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tool Gloat, Inca Jointer

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Blog entry by JuniorJoiner posted 1425 days ago 2645 reads 0 times favorited 8 comments Add to Favorites Watch

Last week I finished school at Inside Passage. I knew it would be hard to leave all those wonderfully precise and stable machines and return to my machine dry shop. So, when the opportunity arose for a decent little jointer, I took it.
This jointer was in poor state when I got it. The tables were out of parallel by a significant amount, causing snipe. the motor was of extreme vintage, grossly oversize(it was 2 1/2 hp), a fire hazard, and running opposite to what was required. There was also a good portion of someones apron or shirt wrapped on the spindle (makes me think it probably bit someone)

The first thing I tackled was the motor, I don’t like fire hazards. so I took the case apart and attached new leads, then tried reversing the polarity. well after a few days of scratching my head, not knowing why I couldn’t reverse it, I took it to a motor shop. after getting the figure for minimum shop charge, and hearing it would be a week before they could get to it. I bought a new 1 hp Baldor motor. I justified cutting my losses by reasoning that the weight of the other motor(108 lbs) was putting my back at risk every time I needed to move the jointer.

The new motor required reading the wiring plate, a few murrets, and making a hinge plate for belt tension.

One thing to note was that I bought a linkbelt for this, but it prevented the pulley guard from being installed. I opted for the guard and used a V-belt

I removed the knives , honed them to 8000 grit, and re-installed. I had never set this type of jointer knife before, so it took a few tries to get the result I wanted. should be easier for next time.

I brought the infeed and outfeed tables into paralled, and jointed some ash. The results are stunning, as flat as the straightedges I used for the setup.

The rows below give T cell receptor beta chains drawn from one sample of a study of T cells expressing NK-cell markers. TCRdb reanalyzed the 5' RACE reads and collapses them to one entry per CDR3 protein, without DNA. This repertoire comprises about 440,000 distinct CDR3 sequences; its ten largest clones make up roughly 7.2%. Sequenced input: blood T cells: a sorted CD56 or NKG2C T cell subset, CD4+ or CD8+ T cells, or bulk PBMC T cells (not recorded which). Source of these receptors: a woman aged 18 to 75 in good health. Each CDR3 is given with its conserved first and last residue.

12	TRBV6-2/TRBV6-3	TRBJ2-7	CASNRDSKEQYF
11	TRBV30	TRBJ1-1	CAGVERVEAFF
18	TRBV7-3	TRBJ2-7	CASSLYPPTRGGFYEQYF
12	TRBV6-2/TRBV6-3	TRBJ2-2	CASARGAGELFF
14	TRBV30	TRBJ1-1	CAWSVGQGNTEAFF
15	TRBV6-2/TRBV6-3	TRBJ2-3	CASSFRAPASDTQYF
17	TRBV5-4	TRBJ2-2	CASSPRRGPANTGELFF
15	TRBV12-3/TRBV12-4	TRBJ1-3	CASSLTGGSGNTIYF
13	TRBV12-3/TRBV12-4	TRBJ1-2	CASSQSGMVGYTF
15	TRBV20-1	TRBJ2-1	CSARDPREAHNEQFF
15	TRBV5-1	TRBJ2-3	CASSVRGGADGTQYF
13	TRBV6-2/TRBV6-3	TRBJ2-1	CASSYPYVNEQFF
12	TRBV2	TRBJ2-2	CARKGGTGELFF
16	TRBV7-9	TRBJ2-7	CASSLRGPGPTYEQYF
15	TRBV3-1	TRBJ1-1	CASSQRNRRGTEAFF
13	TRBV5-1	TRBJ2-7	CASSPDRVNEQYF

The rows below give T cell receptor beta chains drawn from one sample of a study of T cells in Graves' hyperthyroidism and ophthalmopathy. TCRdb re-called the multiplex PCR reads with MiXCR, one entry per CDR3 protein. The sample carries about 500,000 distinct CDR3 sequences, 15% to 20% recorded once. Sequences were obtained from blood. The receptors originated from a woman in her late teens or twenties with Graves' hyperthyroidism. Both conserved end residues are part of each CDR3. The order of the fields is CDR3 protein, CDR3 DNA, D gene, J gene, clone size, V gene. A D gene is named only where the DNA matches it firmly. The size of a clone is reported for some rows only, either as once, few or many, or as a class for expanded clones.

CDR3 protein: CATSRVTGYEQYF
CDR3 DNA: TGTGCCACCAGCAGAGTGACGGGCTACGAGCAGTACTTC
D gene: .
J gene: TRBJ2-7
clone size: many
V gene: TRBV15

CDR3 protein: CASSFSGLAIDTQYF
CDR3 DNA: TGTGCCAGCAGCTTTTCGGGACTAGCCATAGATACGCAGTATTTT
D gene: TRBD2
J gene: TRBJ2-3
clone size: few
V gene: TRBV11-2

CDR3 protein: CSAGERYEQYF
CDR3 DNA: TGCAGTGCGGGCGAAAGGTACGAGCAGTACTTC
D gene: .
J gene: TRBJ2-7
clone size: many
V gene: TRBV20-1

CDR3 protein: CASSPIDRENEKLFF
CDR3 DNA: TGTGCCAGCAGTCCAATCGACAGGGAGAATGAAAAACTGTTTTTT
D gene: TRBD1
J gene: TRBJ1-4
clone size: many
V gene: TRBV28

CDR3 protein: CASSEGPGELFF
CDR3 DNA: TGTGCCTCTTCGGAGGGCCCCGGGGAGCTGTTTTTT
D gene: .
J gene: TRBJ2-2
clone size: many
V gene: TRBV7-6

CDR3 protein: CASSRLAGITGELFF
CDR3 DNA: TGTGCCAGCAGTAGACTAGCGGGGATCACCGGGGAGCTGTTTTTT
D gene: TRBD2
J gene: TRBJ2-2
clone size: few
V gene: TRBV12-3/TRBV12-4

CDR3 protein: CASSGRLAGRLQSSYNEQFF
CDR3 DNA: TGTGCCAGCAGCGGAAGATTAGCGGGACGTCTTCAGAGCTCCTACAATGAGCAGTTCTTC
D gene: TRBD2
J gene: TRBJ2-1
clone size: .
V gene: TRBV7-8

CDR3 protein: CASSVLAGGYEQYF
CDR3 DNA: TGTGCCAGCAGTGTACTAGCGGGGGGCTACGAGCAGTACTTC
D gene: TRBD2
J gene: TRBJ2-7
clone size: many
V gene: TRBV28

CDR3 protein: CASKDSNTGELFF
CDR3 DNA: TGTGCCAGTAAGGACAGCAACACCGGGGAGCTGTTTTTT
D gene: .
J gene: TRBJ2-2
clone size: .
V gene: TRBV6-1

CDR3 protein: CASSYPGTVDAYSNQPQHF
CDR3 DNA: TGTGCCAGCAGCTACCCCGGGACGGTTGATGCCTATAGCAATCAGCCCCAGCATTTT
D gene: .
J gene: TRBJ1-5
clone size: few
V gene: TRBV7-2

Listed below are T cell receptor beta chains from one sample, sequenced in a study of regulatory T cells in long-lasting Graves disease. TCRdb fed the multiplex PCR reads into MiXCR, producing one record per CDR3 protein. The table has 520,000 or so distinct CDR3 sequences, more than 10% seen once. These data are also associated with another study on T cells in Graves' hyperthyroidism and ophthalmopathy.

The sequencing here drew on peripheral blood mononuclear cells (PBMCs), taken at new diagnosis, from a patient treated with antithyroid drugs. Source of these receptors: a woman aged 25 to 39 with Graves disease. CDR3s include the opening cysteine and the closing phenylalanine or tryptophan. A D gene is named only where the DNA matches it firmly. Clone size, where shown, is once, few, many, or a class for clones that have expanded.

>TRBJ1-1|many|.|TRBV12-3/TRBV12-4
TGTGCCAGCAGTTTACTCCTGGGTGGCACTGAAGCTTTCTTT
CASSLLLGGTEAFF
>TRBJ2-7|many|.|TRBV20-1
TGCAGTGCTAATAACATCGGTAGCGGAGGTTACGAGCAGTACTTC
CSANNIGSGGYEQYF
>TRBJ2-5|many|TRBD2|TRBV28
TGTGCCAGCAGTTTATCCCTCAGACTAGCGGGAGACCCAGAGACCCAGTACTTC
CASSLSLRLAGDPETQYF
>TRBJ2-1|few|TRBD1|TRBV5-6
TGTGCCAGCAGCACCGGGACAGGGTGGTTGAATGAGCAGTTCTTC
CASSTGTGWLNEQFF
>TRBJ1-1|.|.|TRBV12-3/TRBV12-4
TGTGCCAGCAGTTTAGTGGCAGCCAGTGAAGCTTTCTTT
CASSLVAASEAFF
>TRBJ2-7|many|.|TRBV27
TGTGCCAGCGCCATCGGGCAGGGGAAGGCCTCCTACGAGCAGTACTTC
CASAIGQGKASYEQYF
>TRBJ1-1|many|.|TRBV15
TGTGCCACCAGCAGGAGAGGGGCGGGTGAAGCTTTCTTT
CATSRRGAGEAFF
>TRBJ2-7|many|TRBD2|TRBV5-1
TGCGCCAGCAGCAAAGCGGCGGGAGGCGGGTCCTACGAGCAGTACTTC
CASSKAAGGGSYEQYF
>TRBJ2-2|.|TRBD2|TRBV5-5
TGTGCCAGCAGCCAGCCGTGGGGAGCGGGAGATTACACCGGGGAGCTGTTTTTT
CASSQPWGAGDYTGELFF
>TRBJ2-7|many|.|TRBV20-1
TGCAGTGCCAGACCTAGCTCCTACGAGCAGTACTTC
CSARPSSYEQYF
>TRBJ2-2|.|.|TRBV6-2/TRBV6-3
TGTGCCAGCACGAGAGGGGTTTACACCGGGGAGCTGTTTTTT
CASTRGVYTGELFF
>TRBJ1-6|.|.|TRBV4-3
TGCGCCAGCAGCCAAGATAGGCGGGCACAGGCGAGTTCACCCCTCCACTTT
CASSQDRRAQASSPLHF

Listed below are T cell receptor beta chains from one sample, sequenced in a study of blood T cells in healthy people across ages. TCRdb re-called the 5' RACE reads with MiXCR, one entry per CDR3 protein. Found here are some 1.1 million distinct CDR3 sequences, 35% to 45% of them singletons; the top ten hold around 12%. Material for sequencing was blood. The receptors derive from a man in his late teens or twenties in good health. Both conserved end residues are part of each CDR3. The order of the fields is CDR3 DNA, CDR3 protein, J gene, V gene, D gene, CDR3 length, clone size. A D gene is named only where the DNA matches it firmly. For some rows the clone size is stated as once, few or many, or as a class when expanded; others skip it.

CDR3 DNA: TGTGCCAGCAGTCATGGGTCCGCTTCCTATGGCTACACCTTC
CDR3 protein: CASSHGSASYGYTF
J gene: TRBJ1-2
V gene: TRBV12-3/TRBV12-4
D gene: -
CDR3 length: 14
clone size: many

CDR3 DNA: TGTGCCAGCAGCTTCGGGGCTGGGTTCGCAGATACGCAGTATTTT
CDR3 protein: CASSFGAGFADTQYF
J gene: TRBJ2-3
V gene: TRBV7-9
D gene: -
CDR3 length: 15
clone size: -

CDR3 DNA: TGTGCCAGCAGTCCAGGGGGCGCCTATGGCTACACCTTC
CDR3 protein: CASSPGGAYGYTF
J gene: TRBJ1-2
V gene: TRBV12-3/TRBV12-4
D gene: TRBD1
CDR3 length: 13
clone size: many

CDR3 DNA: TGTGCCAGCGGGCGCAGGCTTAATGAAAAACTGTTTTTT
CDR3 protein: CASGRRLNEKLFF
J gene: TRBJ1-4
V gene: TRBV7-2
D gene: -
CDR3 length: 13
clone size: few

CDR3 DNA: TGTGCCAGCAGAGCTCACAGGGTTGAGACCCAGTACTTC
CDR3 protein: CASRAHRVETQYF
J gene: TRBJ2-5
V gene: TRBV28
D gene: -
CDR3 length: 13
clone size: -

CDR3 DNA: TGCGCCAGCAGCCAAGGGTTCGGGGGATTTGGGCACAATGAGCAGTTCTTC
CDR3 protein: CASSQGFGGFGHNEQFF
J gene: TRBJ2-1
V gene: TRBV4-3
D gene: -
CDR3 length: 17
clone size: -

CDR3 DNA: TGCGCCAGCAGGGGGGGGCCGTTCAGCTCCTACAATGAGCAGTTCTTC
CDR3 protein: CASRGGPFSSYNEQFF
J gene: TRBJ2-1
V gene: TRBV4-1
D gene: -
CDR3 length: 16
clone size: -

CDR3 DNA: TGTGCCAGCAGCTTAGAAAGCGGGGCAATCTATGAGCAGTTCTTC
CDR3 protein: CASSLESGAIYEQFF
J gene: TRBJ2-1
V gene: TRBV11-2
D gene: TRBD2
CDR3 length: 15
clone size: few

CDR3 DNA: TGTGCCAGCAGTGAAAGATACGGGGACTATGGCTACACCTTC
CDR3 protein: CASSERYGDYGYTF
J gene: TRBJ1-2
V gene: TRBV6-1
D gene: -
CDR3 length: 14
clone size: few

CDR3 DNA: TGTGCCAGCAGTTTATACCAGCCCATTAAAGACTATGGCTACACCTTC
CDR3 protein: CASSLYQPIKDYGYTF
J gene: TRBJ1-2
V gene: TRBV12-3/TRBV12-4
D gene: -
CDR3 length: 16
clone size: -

This jointer (I think it is an inca 490) also has a planer attachment, which I have, but may not use as I have a planer (somewhere)

I am finally happy with the jointer, and although it was a few days of setting it up, I think it was worth it.
I should get lots of use out of it.

-- Junior -Quality is never an accident-it is the reward for the effort involved.



8 comments so far

View a1Jim's profile (online now)

a1Jim

109333 posts in 2079 days


#1 posted 1425 days ago

good save nice jointer

-- http://artisticwoodstudio.com Custom furniture

View JuniorJoiner's profile

JuniorJoiner

443 posts in 1942 days


#2 posted 1425 days ago

the bed is 8”+
the jointer cost 560 cdn in the shape it was, and two hundred to replace the motor. these machine were about 2k when they were new 20 years ago. so if they are in good shape, they can be very expensive.
I think it was a good deal for 560, even better if the motor had been usable.

-- Junior -Quality is never an accident-it is the reward for the effort involved.

View JJohnston's profile

JJohnston

1572 posts in 1793 days


#3 posted 1424 days ago

What are murrets?

-- The whole aim of practical politics is to keep the populace alarmed (and hence clamorous to be led to safety) by menacing it with an endless series of hobgoblins, all of them imaginary. - H.L. Mencken

View JuniorJoiner's profile

JuniorJoiner

443 posts in 1942 days


#4 posted 1424 days ago

probably the wrong spelling, the coloured plastic caps you twist wires together with.

-- Junior -Quality is never an accident-it is the reward for the effort involved.

View Beginningwoodworker's profile

Beginningwoodworker

13335 posts in 2174 days


#5 posted 1423 days ago

Nice score!

-- CJIII Future cabinetmaker

View WoodDweller's profile

WoodDweller

36 posts in 233 days


#6 posted 193 days ago

Are you still happy with the machine? Im about to get the same one, i think.

View Pennsylman's profile

Pennsylman

6 posts in 117 days


#7 posted 117 days ago

I have a Inca 343.190.03 Jointrr Planer. I got it used and it needed the nylon pinion gear which I replaced. However, I do not see how to correctly install the chain that drives the feed rollers for the planer. Mine appears to be too long. It does not seem like it would be too long but I am left with a lot of slack when I install it like the photos seem to indicate.
Has anyone else had this issue?
Do you know the correct length?
Do you have a good close up photo of the chain installation?

Thank you

View WoodDweller's profile

WoodDweller

36 posts in 233 days


#8 posted 117 days ago

@Pennsylman I ended up getting both INCA jointers.

here is a closeup picture of the 343.190 (or US model number 510) I found online. Maybe that helps.

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